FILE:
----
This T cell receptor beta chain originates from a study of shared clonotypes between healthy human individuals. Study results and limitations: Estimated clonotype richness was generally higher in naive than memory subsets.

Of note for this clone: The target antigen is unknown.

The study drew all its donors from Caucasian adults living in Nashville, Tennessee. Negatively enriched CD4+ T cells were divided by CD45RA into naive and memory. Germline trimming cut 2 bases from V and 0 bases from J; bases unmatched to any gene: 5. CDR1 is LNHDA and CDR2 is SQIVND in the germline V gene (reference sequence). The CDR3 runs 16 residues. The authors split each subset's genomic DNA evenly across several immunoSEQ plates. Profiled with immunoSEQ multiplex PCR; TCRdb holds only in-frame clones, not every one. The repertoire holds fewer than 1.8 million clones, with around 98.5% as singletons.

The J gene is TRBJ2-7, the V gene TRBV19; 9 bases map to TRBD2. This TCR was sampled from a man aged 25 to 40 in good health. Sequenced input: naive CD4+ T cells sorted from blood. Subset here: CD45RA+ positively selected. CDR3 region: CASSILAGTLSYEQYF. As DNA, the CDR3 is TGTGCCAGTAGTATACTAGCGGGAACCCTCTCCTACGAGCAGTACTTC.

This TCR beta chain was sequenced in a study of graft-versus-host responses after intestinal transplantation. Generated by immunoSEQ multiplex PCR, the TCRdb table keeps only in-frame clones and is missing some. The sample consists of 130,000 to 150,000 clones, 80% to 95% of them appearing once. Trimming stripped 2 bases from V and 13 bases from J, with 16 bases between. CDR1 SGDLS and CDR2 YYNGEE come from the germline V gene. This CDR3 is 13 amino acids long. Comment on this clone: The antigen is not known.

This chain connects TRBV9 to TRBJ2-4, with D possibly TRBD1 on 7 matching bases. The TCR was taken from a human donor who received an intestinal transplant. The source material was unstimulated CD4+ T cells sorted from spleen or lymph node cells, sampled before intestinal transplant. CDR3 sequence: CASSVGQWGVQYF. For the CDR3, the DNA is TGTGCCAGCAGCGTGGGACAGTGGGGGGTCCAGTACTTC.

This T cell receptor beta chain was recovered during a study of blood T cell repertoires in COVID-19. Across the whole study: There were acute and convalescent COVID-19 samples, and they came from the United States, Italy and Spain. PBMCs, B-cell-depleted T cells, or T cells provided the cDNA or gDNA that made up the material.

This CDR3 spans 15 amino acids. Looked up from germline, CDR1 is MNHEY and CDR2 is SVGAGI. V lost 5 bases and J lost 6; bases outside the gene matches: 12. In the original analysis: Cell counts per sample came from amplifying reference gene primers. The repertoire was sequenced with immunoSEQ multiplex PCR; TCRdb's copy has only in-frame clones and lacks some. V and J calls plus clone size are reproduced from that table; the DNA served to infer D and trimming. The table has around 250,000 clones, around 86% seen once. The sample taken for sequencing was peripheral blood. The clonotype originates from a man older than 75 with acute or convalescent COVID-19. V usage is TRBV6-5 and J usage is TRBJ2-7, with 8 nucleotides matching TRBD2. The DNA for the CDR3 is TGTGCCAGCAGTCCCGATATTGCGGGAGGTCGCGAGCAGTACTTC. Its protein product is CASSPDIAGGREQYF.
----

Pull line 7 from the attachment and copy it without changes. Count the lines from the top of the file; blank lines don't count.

This T cell receptor beta chain was recovered during a study of blood T cell repertoires in COVID-19. Across the whole study: There were acute and convalescent COVID-19 samples, and they came from the United States, Italy and Spain. PBMCs, B-cell-depleted T cells, or T cells provided the cDNA or gDNA that made up the material.